Let us define the following functions:

$$f_n(x)=\sqrt{x^{n}-\sqrt{x^{n+1}- \sqrt{x^{n+2}-\cdots}}} $$ $$g_n(x)=\sqrt{x^{n}+\sqrt{x^{n+1}+ \sqrt{x^{n+2}+\cdots}}} $$

with $f(x)=f_1(x)$ and $g(x)=g_1(x)$. Very little is known about $f(x)$ and $g(x)$, except:

- The nested radical converges in both cases if $x > 1$
- $\lim_{x\rightarrow 1^+} f(x) = \frac{-1+\sqrt{5}}{2}$ and $g(1) = \frac{1+\sqrt{5}}{2}$
- $f(4)=1$ and $g(4)=3$

Let us now focus on the case where $x>1$ is an integer. The goal here is to obtain more advanced, interesting results about these nested radicals, maybe even a closed form or some asymptotic formulas.

**1. Integer part of the infinite nested radicals**

Let $\lfloor\cdot\rfloor$ denotes the integer part function. We have:

$$\lfloor f_{2n}(x) \rfloor = x^{n}-\phi(x)\\ \mbox{ } \lfloor g_{2n}(x) \rfloor = x^{n}+\psi(x)$$

with $\phi(x)=k$ if $x\in A_k$, $\psi(x)=k$ if $x\in B_k$. The sets $A_k, B_k$ are as follows:

- $A_1=[2,5[, A_2=[5,15[, A_3= [15,33[, A_4=[33,61[, A_5=[61,96[, \cdots$
- $B_0=[2,4[, B_1=[4,17[, B_2= [17,38[, B_3=[38,67[, B_4=[67,104[, \cdots$

**2. Fractional part of the infinite nested radicals**

Let $\{\cdot\}$ denotes the fractional part function. We seem to have:

$$\lim_{n\rightarrow\infty} \{ f_{2n}(x)\}=1-\Big\{\frac{\sqrt{x}}{2}\Big\}\\ \lim_{n\rightarrow\infty} \{ g_{2n}(x)\}=\Big\{\frac{\sqrt{x}}{2}\Big\} $$ Also, the roots of $\{g_1(x)\}$ have a very peculiar quadratic distribution. The first few ones, for $x>0$, are $\rho_1=4.0000$, $\rho_2=7.3370$, $\rho_3=11.6689$, $\rho_4=16.9982$, $\rho_5=23.3260$, $\rho_6=30.6526$, $\rho_7=38.9787$. Furthermore, it seems that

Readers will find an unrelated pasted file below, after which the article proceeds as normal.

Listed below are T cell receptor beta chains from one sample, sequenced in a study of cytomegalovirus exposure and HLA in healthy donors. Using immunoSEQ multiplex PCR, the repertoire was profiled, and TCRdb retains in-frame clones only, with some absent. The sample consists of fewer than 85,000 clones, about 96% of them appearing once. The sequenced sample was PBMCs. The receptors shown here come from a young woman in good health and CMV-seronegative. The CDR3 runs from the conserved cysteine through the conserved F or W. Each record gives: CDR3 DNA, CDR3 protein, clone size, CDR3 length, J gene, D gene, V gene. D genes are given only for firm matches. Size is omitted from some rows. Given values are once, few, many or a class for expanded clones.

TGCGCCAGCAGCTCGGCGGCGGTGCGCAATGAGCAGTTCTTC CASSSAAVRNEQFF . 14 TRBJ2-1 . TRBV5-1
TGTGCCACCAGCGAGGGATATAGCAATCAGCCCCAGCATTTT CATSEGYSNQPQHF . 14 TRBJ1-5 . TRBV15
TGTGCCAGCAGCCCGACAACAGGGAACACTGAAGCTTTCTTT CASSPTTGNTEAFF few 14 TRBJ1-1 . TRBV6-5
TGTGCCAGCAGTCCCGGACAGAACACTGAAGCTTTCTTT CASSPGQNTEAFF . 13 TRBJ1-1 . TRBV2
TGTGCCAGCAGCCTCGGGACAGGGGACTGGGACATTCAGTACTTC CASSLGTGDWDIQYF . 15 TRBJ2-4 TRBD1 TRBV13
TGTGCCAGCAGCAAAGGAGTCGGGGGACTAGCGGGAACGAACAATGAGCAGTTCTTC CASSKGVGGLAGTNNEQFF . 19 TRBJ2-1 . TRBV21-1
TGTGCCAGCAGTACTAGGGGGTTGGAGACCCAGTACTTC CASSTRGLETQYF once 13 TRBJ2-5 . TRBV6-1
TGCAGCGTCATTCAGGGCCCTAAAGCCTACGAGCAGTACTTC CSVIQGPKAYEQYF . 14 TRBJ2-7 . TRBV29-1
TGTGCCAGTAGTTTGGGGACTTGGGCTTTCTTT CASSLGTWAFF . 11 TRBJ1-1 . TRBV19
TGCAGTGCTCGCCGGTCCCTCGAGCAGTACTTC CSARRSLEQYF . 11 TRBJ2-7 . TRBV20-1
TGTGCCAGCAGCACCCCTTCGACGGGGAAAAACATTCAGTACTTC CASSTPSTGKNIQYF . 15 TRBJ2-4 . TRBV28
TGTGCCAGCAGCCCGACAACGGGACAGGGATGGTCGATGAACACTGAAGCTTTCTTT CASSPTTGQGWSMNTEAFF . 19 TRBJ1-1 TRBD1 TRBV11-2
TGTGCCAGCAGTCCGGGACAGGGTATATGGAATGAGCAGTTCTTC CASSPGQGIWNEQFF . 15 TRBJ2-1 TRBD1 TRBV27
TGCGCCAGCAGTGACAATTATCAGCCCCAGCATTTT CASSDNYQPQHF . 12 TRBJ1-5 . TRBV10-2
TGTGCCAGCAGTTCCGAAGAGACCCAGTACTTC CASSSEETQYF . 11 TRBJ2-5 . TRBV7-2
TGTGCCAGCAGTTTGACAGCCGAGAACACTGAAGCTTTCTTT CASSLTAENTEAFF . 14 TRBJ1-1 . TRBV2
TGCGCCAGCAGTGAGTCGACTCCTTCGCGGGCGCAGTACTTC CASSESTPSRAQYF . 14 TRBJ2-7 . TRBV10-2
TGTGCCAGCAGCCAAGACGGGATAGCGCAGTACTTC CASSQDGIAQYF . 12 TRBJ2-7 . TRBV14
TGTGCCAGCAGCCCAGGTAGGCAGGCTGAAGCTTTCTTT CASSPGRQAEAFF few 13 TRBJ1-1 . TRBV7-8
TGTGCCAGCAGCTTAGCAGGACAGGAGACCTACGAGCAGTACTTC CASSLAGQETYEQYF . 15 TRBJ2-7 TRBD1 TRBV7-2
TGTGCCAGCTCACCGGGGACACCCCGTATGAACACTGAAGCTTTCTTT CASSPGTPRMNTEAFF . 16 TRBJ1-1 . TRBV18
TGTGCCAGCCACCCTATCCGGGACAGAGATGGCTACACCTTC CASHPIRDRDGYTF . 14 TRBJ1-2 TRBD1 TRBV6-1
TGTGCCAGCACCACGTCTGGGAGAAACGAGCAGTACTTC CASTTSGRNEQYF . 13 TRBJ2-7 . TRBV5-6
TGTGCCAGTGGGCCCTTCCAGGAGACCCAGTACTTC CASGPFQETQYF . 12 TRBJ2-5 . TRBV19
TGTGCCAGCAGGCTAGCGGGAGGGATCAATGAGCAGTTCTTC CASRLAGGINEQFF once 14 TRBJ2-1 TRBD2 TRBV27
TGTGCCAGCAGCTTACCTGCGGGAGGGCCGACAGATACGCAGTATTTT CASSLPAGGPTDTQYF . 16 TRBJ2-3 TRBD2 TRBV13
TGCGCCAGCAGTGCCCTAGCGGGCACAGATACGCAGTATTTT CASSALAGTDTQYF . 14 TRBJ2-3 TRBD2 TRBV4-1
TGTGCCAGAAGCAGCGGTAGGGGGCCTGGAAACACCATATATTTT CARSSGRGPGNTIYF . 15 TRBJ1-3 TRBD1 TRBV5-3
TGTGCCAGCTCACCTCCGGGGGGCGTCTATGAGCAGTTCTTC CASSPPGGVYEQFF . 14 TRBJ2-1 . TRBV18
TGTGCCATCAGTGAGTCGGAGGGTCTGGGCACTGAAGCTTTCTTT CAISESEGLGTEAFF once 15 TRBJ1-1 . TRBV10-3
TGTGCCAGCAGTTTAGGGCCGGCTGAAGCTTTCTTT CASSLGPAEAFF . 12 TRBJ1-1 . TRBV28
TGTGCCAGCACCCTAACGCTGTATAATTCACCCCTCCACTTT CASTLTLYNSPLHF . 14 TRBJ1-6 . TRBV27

$$\lim_{k\rightarrow\infty} (\rho_{k+2}-2\rho_{k+1} +\rho_k) = 1.$$

Finally, values of $\{g_1(x)\}$ for large successive integers $x$ lying between two successive roots of $\{g_1(\cdot)\}$ tend to be equally spaced as $x\rightarrow\infty$. See table below.

**3. My question**

Actually a few related questions. Feel free to answer the one(s) you are most interested in.

Many of my results are experimental (thus I often use the word "it seems"). Can you prove some of them?

Obtain an explicit closed form for all sets $A_k,B_k$ used in the definition of $\phi(x)$ and $\psi(x)$ in section 1. Not sure if it is easy or not.

We focused on $n$ even. What happens for $n$ odd? Do we have interesting results? For instance, if $x=2$, the successive values of $\lfloor g_{2n+1}(x)\rfloor$ are $2, 3, 6, 12, 23, 45, 91, 181, 362, \cdots$ (for $n=0, 1, \cdots$). I did a reverse lookup on that sequence (see here) but it did not return any result despite the semi-obvious pattern.

What happens if $x$ is not an integer? Any interesting pattern or result?

Can you derive even more intriguing insights from the empirical results I presented here?

It looks like the larger $x$, the faster my limits are converging. Worth exploring.